The Boomer” is a column written for adults nearing retirement age and those already in their “golden years.” It will also promote reader interaction by posting e-mail responses and answering reader questions. E-mail your questions or topic ideas to email@example.com.
A diagnosis of Type 2 diabetes brings not only substantial lifestyle changes, but also added costs in treating and managing the disease. The doctor visits, medications and supplies that accompany treating diabetes quickly add up, not to mention the change in eating habits and diet. For many, the diagnosis comes later in life, when they are in retirement and on a fixed income.
To discuss some of the costs incurred after being diagnosed with Type 2 diabetes, I spoke with Hope Warshaw, RD, CDE, author of Real Life Guide to Diabetes and Diabetes Meal Planning Made.
Boomer: Are there programs available to show recently-diagnosed diabetics how to control the costs related to diabetes?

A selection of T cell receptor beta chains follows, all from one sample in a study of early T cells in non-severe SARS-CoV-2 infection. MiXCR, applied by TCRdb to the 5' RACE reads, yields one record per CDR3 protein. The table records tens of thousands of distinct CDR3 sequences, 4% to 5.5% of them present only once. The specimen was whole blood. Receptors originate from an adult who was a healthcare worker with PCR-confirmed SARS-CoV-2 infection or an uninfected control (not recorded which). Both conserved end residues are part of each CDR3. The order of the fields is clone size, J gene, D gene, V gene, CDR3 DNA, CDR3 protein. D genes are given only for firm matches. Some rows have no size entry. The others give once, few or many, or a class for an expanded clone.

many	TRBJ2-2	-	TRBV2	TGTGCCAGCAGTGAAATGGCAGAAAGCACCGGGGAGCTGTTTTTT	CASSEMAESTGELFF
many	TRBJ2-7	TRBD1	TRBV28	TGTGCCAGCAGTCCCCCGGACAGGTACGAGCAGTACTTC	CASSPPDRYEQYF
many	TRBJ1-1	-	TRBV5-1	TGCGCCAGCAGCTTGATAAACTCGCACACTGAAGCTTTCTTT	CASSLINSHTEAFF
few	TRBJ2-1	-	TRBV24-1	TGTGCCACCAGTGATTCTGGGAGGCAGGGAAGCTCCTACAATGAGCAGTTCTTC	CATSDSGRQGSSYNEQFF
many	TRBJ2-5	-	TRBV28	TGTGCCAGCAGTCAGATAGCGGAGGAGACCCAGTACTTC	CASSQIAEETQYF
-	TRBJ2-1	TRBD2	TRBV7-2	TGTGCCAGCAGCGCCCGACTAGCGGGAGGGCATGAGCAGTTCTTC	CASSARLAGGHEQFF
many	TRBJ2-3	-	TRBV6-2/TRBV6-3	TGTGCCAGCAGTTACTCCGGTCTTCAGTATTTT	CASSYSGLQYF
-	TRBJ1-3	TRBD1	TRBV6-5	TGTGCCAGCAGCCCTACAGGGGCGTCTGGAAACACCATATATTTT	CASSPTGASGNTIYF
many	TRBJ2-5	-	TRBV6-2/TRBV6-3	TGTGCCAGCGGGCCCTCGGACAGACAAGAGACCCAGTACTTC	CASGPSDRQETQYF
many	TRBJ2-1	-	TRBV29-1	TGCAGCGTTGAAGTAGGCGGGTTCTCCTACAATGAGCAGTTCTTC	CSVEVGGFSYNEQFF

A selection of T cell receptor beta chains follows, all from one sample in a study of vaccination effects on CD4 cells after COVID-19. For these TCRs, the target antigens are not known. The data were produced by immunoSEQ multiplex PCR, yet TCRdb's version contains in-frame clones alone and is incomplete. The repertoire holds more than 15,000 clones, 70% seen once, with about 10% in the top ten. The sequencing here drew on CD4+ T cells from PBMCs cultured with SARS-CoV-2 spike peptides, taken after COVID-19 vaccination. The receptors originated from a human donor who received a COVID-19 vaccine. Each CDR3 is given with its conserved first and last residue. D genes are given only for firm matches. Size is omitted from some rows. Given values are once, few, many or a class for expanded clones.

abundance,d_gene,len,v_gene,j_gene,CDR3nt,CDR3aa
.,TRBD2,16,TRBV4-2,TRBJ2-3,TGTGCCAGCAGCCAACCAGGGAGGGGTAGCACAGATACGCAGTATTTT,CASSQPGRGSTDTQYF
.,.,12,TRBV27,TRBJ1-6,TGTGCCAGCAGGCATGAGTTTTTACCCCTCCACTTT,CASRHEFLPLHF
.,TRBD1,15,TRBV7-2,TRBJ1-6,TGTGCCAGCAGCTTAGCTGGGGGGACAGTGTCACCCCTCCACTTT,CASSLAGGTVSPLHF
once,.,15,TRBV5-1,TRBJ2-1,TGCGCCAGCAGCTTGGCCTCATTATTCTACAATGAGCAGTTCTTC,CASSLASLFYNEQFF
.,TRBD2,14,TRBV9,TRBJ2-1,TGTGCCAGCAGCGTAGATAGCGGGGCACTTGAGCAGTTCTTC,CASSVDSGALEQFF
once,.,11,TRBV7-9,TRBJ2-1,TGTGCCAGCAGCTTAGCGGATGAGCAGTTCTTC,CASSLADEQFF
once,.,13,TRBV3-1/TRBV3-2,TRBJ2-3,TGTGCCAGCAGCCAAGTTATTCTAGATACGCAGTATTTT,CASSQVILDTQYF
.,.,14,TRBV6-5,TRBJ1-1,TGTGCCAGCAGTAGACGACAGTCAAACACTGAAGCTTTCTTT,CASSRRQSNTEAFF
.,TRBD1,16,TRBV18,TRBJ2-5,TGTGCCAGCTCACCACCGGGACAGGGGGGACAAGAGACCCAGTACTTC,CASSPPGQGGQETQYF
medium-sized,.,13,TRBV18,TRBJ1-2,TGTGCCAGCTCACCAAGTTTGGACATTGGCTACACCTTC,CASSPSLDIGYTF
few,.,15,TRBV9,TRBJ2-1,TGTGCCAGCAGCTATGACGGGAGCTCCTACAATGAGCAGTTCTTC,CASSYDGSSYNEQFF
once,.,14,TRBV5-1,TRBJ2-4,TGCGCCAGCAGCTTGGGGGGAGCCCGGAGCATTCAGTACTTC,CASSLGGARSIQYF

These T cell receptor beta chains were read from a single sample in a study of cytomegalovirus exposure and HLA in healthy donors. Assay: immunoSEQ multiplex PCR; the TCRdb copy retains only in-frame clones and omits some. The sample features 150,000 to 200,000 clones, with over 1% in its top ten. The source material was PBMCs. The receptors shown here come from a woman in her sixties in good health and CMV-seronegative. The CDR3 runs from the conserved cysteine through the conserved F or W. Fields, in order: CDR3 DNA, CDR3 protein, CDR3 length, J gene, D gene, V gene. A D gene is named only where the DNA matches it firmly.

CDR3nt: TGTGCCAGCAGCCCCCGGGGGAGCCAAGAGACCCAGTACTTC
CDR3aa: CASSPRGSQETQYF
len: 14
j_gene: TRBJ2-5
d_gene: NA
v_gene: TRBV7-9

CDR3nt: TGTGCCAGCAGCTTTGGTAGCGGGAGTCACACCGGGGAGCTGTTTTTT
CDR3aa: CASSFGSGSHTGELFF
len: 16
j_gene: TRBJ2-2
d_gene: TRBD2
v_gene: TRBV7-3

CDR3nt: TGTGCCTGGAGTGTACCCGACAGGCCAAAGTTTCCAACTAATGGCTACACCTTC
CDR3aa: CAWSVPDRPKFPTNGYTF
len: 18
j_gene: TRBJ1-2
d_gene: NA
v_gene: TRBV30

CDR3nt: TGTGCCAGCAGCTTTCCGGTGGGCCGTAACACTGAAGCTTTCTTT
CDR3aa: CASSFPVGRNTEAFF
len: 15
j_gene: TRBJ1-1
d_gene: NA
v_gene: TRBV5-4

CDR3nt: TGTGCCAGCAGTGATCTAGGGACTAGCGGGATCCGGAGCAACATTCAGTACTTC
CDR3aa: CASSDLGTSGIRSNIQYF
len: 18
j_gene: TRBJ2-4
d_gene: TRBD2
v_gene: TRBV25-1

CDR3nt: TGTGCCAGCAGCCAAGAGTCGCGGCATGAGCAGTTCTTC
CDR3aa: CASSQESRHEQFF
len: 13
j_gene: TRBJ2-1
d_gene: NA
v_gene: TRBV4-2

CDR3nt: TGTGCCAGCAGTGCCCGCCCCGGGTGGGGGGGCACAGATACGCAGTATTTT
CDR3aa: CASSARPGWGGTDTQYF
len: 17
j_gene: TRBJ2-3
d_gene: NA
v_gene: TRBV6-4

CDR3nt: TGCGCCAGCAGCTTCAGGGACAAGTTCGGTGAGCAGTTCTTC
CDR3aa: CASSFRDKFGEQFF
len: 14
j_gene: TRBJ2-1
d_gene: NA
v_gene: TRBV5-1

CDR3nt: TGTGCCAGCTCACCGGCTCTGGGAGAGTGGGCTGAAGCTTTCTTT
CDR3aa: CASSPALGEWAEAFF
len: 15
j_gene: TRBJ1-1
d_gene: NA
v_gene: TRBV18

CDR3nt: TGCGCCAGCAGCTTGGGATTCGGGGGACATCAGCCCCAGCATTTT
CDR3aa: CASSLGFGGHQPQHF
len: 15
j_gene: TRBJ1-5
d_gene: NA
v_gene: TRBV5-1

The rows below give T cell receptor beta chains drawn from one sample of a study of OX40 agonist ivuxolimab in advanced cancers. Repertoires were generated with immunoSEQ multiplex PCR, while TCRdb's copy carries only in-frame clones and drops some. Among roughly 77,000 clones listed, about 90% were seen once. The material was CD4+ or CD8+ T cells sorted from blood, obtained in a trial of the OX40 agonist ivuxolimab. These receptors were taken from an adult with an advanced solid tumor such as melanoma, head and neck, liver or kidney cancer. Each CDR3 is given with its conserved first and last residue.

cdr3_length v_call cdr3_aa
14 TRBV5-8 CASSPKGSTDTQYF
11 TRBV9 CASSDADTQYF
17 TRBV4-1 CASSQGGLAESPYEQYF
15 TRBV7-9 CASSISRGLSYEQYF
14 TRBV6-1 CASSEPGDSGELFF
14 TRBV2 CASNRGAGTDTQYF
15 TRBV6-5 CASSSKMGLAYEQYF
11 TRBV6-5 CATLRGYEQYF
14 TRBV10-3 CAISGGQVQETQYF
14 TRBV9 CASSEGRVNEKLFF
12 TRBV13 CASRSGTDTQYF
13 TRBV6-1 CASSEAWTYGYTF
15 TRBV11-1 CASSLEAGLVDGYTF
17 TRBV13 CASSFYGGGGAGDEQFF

Warshaw: I do not know of programs specifically designed to teach people with diabetes how to control the costs of managing diabetes, however attending a diabetes education program will likely include information on this topic, especially if people ask the pertinent questions.
People with diabetes should seek out diabetes educators and/or a diabetes education program in their area. Diabetes educators most often work in diabetes education programs. They’re typically found within the campus of a hospital/medical center out-patient clinic. You’ll often find a few diabetes educators working together in a program – most commonly a nurse and dietitian. These programs are often referred to as diabetes self-management education (or training) programs, abbreviated DSMT or DSME. To find a “recognized” DSME program approved by American Diabetes Association in your area go here. You’ll come to a screen to search for programs in your area. More0 Recommend This